9. That high and acute stress can cause heartburn, even when you haven't had anything to eat all day - and then of course you wonder if you're actually having a heart attack and try to pay attention to see if your arm is going numb - but you don't have any intention of really stopping, and so pray something like "Dear Lord, please let me not be having a heart attack right now as I go around this 90-degree bend in the road."
  10. You will see some of the most spectacular views that you have ever seen in your life.
  11. When you finally get into familiar territory, you will abandon your quest to travel the road less traveled  and take the major highways home, hence being able to take deep breaths again.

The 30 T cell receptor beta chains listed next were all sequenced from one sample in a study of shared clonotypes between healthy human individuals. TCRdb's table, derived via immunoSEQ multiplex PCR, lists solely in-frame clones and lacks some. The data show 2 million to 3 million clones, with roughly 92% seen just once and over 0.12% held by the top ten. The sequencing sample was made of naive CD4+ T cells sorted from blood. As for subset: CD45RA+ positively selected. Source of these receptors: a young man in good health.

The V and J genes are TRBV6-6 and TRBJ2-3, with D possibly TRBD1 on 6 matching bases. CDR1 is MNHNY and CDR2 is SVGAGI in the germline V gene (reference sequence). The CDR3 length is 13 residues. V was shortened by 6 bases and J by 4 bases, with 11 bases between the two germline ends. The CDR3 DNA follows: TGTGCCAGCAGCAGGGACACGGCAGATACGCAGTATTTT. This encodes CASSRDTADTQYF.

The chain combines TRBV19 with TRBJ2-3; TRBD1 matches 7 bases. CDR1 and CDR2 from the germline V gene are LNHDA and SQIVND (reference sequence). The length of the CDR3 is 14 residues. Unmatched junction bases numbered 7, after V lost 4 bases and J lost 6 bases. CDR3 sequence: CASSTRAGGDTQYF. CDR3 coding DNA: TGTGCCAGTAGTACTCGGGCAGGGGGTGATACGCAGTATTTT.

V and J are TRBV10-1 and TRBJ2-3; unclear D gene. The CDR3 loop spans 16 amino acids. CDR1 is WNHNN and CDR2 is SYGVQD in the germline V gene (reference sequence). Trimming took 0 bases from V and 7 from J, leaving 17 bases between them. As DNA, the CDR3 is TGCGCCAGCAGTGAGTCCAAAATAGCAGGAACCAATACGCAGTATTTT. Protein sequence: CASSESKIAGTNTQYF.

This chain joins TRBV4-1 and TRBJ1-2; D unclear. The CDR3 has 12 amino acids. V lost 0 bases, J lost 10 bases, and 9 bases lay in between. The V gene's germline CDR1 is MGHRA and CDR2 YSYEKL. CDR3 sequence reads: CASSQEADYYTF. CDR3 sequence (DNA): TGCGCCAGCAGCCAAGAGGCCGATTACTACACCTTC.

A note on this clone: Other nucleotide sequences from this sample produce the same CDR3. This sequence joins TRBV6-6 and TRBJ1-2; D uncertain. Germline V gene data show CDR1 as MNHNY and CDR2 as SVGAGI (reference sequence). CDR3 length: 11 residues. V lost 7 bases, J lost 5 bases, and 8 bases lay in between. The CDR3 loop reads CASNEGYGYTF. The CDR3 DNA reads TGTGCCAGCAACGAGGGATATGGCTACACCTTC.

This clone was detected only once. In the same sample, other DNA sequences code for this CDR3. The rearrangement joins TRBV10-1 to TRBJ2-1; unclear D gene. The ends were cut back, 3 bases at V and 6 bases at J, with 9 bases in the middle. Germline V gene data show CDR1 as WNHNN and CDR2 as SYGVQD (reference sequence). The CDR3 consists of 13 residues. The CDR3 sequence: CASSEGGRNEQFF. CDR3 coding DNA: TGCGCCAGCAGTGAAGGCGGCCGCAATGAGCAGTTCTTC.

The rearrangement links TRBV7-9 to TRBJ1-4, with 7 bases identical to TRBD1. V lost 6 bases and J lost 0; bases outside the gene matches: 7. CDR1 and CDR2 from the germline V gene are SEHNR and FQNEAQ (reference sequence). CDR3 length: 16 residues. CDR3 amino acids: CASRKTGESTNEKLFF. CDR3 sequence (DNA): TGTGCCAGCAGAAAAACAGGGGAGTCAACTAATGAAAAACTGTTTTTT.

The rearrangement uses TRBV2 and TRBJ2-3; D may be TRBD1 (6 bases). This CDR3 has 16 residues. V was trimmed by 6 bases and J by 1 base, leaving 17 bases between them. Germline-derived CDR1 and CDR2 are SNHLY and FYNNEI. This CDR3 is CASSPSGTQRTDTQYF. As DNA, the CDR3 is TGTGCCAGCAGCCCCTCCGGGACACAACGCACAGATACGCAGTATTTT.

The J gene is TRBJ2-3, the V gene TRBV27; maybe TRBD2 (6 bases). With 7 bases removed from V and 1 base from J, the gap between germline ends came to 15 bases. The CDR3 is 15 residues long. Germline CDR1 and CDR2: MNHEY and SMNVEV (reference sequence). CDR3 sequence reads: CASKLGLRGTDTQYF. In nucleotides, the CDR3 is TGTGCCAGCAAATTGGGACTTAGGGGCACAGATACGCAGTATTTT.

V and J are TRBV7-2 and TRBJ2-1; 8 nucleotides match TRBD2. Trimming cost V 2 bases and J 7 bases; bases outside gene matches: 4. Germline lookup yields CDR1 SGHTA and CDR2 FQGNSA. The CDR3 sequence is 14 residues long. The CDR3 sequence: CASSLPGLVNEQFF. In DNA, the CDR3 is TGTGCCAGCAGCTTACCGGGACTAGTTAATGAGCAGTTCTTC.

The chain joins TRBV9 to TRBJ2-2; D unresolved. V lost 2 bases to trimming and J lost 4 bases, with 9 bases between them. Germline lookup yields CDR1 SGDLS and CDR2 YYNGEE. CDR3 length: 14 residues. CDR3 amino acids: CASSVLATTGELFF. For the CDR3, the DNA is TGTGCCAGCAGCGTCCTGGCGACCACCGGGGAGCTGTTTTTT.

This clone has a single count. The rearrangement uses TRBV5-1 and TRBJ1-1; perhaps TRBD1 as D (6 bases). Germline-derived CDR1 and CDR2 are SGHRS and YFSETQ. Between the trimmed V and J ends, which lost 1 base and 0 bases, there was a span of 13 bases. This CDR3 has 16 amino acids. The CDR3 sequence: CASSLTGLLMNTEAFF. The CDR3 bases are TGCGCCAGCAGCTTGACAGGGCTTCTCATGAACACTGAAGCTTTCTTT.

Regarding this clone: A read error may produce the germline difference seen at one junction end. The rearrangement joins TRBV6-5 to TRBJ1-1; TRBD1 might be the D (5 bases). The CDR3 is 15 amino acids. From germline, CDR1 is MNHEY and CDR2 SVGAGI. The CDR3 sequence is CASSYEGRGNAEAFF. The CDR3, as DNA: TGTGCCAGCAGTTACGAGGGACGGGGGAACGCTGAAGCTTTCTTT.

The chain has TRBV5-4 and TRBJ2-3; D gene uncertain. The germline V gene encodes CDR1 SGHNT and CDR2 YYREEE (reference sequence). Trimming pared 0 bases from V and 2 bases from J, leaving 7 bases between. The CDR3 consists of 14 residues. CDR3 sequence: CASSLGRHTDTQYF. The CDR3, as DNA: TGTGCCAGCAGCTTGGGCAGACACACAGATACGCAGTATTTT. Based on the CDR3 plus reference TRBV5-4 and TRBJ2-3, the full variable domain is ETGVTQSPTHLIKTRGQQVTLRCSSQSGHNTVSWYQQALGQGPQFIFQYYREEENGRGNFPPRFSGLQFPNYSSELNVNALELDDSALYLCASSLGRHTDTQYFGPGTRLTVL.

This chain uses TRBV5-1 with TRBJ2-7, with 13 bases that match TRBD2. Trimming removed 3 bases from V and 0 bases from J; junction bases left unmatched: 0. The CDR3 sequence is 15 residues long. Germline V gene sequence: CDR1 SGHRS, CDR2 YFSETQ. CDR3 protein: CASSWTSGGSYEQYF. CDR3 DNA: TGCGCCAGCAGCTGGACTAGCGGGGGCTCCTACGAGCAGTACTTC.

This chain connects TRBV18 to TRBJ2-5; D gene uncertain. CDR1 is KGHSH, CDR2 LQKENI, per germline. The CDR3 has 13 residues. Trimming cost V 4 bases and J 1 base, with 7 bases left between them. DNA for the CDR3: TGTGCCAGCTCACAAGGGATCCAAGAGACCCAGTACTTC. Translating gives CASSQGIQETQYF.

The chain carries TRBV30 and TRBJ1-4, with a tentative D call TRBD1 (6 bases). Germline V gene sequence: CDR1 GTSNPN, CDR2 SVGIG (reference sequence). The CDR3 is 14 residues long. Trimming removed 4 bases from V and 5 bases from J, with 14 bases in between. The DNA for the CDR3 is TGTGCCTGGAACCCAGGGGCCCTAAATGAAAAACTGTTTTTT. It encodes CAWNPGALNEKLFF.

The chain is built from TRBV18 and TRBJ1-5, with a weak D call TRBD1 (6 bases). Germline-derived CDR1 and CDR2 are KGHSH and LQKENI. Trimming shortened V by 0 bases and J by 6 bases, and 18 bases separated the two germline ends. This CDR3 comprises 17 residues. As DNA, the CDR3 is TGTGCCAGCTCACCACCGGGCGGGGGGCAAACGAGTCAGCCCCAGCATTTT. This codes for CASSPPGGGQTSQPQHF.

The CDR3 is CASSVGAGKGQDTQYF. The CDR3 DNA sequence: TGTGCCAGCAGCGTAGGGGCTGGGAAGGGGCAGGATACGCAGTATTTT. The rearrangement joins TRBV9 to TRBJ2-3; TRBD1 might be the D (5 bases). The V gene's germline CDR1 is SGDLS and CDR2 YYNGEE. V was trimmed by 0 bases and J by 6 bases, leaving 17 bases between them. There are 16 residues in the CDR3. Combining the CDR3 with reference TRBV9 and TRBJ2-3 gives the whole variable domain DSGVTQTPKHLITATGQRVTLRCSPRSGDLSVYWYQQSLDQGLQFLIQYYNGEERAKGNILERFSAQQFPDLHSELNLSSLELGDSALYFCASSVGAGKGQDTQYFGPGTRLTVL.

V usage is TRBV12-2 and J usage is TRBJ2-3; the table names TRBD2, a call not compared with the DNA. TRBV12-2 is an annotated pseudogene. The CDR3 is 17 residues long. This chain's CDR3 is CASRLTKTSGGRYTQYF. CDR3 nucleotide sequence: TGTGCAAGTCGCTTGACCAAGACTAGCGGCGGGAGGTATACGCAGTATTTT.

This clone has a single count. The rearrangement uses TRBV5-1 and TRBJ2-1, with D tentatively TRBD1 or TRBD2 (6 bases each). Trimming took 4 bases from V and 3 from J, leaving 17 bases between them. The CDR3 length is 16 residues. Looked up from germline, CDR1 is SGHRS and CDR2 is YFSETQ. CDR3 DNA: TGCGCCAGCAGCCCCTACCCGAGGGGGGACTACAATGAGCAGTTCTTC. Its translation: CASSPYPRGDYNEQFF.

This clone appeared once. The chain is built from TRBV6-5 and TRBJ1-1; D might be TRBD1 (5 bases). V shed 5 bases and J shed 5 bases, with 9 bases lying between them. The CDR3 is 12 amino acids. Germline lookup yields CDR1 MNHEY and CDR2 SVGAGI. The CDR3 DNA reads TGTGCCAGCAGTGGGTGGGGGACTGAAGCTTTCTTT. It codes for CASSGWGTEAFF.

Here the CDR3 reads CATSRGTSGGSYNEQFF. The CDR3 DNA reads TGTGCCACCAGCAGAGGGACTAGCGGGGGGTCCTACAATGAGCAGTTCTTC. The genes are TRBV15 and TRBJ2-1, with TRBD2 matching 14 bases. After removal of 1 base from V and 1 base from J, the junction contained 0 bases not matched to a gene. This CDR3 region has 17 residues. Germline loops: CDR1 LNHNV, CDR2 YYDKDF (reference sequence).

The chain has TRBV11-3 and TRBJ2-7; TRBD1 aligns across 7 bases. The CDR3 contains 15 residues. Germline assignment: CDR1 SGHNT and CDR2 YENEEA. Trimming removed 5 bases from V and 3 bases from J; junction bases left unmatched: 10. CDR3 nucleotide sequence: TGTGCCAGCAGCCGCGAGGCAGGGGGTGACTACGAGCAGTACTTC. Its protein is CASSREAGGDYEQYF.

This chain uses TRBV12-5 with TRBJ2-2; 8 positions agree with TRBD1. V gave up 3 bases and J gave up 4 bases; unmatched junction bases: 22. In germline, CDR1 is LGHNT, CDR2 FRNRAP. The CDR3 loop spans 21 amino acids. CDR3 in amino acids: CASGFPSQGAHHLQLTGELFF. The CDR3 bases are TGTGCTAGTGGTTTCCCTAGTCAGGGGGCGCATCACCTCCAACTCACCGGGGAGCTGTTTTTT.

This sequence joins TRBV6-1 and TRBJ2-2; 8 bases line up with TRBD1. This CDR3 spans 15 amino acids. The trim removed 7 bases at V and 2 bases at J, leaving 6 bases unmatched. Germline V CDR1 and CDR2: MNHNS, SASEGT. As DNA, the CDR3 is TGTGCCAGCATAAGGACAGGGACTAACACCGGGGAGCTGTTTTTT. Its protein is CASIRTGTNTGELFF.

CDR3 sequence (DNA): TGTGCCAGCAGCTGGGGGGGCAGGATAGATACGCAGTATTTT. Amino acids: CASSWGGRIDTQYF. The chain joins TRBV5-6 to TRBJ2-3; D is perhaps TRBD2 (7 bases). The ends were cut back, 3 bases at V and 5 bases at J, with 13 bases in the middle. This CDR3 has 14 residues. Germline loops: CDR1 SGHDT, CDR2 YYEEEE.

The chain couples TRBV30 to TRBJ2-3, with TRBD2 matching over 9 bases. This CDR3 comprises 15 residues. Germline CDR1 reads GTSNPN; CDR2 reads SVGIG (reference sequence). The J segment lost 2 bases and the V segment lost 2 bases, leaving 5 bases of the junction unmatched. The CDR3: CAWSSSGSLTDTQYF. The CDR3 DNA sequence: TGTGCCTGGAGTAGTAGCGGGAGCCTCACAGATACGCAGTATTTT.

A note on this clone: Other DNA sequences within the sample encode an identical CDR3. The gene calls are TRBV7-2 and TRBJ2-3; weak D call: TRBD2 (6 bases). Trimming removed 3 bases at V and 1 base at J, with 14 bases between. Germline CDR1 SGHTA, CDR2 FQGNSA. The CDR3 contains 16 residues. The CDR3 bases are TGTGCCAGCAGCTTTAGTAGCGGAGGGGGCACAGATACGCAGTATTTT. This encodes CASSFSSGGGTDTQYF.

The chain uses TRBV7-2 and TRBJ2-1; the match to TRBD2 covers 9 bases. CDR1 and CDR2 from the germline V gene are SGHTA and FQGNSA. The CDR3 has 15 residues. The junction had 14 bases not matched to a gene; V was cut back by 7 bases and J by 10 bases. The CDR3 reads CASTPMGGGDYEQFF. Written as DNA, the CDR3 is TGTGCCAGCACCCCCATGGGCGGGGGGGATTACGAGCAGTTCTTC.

Do I regret taking the road less traveled? It's fifty-fifty.  Half of myself is glad to have done so - the other half wonders why I put myself through all that stress.  But then both halves agree - it was certainly a memorable 24hr. trip.

Thursday, October 6, 2011

Five Years of Blogging

September came and went before I could acknowledge The Road Goes Ever On's fifth year anniversary.  And holy cow, I can't believe that I started this little experiment over five years ago.  Seriously?

I have to admit though that this blog has been neglected for a long time.  I have been dealing with conflicting feelings about this blog and what it is for and what to actually write about and if it is even worth writing on here.  It is a pull between saying too little and saying too much.

But letting fear stagnate creativity is not something that I wish to keep doing. Life has kept me from pursuing this medium and exploring the power of the written word, but that is also an excuse that masks the fear, the lizard brain, from standing up and putting words to random thoughts that are connected in the unique way that I happen to see.